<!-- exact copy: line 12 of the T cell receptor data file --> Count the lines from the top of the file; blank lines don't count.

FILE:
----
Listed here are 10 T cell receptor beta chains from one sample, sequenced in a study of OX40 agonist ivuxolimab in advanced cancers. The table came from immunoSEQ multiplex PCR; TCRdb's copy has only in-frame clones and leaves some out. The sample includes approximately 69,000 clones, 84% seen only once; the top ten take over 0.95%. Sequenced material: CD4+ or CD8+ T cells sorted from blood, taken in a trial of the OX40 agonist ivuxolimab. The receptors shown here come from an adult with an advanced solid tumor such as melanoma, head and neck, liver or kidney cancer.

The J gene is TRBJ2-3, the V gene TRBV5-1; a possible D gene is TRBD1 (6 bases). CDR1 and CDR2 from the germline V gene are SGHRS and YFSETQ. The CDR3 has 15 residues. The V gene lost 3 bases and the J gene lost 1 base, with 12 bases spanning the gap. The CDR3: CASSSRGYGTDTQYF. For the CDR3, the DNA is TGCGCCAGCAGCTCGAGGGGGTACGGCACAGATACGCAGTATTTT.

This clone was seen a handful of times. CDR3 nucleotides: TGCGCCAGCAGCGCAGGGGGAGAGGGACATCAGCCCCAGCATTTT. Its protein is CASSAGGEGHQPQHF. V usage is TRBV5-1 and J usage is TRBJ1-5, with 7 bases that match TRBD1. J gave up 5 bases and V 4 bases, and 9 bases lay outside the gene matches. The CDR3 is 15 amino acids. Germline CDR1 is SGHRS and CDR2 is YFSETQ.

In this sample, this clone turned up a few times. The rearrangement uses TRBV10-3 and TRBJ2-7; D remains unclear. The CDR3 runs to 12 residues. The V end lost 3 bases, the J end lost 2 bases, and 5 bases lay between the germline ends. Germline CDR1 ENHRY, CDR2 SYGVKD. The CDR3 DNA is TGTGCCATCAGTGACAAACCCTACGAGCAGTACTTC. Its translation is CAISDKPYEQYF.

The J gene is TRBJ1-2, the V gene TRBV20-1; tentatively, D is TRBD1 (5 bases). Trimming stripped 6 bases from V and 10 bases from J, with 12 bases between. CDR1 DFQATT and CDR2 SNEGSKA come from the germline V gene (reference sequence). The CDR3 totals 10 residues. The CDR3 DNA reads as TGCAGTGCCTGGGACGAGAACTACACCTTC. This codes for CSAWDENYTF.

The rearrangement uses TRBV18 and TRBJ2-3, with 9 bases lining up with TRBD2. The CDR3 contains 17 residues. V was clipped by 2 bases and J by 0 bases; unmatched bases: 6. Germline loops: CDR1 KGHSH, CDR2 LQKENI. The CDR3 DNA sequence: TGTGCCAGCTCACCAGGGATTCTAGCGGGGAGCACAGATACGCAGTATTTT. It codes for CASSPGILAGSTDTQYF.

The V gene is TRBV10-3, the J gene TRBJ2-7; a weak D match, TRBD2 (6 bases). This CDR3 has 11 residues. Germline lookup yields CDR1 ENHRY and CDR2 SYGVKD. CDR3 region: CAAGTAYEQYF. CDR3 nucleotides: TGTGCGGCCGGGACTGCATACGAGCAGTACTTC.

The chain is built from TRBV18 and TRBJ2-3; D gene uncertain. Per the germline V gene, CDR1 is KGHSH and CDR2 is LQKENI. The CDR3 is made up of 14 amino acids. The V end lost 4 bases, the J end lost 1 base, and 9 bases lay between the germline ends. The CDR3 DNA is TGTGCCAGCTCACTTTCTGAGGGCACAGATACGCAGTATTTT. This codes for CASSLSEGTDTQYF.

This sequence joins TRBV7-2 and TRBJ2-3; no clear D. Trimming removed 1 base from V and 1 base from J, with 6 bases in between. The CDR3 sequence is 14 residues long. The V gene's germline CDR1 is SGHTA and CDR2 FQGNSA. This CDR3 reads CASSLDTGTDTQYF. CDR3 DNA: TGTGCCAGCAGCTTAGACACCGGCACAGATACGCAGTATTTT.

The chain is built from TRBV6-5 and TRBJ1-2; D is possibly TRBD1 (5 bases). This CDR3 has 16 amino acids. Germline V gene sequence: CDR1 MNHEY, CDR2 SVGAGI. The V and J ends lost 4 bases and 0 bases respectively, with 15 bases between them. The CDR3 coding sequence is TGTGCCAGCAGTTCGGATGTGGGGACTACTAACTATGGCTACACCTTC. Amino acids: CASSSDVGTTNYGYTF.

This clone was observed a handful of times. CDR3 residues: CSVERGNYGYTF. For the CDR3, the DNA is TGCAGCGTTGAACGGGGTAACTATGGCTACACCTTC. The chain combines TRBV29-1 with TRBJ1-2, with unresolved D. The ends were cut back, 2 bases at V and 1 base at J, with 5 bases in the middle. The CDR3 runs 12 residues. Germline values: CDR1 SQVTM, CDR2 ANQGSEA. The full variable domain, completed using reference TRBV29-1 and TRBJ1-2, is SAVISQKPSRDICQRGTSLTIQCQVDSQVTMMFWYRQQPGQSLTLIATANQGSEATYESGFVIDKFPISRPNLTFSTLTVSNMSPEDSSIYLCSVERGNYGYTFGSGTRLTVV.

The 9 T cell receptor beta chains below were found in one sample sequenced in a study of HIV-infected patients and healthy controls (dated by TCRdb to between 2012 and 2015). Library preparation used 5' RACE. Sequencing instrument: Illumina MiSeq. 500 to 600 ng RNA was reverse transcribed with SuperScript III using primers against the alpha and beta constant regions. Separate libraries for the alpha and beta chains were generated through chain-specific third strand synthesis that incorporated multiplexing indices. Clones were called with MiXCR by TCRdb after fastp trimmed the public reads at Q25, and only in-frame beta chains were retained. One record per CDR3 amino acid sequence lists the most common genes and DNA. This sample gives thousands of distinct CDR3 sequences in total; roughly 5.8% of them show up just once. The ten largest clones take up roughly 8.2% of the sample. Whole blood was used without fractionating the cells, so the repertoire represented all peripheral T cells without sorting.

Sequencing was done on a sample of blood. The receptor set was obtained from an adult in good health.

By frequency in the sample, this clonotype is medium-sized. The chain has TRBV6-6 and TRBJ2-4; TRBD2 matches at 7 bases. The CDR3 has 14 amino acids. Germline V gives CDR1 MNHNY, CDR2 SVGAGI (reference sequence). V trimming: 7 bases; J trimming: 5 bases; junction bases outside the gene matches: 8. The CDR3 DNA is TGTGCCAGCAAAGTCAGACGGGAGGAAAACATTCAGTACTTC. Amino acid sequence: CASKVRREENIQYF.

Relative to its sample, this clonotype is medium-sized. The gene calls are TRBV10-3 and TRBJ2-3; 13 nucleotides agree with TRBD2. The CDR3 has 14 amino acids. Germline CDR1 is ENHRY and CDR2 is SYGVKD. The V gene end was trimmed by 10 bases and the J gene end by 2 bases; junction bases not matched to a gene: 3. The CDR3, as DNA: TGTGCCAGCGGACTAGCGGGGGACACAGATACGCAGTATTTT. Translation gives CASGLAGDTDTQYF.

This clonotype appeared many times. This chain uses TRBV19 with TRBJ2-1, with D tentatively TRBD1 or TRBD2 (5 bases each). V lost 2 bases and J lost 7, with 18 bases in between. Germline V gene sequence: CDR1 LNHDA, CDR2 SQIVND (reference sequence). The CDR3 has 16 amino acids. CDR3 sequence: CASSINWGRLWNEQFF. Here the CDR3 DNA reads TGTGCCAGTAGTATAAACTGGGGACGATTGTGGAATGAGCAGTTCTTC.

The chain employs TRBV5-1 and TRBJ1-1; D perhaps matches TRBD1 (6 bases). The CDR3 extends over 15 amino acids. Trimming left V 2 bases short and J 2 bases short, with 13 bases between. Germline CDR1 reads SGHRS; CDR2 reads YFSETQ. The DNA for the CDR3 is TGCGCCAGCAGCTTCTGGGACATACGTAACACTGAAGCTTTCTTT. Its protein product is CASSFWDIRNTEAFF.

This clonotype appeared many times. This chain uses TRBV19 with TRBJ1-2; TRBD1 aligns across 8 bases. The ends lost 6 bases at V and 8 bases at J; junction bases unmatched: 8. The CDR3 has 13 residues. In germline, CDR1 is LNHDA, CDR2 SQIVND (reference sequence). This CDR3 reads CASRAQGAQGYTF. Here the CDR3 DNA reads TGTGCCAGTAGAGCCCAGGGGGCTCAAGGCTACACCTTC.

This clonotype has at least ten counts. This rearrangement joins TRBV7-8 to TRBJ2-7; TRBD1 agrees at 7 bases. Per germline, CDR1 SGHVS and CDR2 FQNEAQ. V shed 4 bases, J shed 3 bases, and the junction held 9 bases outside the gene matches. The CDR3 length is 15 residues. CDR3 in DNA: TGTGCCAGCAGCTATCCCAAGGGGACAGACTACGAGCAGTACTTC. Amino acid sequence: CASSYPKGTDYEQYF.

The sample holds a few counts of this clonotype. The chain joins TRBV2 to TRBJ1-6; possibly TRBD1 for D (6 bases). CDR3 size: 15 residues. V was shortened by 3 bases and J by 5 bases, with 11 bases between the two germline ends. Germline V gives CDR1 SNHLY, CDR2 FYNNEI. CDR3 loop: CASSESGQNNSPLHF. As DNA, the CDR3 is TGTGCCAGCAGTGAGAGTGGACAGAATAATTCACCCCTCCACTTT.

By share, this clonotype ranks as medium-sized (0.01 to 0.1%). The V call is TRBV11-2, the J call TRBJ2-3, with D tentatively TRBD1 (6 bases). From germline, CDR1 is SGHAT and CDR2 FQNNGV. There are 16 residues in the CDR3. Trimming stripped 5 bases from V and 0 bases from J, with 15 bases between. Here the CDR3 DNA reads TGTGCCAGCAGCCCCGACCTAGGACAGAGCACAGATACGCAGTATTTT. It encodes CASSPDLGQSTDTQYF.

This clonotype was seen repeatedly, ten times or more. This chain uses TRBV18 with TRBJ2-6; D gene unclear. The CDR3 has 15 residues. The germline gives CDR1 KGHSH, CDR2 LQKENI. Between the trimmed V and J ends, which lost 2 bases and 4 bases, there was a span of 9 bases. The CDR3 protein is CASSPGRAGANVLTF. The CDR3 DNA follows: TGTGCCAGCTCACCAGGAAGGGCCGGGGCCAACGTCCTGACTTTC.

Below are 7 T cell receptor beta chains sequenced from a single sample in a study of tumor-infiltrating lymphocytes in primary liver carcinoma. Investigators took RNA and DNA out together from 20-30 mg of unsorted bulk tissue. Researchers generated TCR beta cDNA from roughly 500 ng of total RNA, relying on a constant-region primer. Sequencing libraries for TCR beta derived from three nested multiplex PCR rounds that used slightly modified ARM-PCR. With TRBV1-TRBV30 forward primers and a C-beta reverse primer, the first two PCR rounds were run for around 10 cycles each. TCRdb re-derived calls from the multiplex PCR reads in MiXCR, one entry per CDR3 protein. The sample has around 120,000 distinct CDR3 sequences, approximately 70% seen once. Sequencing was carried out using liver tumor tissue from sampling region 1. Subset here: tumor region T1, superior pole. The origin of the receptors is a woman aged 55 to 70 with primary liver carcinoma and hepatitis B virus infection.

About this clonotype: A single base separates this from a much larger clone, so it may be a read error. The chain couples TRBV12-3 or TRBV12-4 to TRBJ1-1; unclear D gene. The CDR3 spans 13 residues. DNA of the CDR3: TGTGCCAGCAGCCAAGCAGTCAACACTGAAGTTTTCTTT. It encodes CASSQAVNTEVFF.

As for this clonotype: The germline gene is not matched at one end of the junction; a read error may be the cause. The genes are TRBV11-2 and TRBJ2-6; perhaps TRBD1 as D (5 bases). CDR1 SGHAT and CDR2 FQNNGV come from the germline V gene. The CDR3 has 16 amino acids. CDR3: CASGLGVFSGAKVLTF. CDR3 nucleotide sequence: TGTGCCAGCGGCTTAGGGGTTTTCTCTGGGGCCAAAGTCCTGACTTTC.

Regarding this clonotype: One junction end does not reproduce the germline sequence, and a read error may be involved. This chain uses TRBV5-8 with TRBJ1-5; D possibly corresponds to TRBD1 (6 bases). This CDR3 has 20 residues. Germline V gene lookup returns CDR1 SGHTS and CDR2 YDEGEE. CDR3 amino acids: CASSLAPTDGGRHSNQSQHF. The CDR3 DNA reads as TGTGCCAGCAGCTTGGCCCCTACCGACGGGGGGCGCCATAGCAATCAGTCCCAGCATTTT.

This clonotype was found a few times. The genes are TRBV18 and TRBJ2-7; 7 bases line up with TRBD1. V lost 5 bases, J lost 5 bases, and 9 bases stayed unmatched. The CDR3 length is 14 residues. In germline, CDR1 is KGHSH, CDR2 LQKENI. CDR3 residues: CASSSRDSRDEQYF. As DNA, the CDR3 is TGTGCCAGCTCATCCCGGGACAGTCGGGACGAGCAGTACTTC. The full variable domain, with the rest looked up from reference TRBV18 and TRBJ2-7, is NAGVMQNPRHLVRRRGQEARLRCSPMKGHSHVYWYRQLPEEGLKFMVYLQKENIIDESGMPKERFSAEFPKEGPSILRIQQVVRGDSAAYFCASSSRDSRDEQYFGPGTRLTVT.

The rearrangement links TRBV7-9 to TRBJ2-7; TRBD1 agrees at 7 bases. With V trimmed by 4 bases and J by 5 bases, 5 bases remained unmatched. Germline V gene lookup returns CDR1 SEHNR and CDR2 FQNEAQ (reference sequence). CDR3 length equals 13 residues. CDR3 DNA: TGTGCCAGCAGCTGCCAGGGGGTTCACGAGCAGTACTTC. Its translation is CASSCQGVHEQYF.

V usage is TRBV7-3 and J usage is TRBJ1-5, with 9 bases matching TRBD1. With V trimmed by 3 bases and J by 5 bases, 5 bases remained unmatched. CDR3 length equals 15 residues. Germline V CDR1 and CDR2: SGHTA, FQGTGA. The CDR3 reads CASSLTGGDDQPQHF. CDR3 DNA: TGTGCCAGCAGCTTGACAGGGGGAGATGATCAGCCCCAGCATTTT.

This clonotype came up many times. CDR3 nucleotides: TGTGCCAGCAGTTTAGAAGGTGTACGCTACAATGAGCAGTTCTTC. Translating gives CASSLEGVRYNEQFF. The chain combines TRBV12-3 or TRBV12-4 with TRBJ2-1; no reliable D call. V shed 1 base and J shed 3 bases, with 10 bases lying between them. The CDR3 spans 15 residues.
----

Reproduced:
The 9 T cell receptor beta chains below were found in one sample sequenced in a study of HIV-infected patients and healthy controls (dated by TCRdb to between 2012 and 2015). Library preparation used 5' RACE. Sequencing instrument: Illumina MiSeq. 500 to 600 ng RNA was reverse transcribed with SuperScript III using primers against the alpha and beta constant regions. Separate libraries for the alpha and beta chains were generated through chain-specific third strand synthesis that incorporated multiplexing indices. Clones were called with MiXCR by TCRdb after fastp trimmed the public reads at Q25, and only in-frame beta chains were retained. One record per CDR3 amino acid sequence lists the most common genes and DNA. This sample gives thousands of distinct CDR3 sequences in total; roughly 5.8% of them show up just once. The ten largest clones take up roughly 8.2% of the sample. Whole blood was used without fractionating the cells, so the repertoire represented all peripheral T cells without sorting.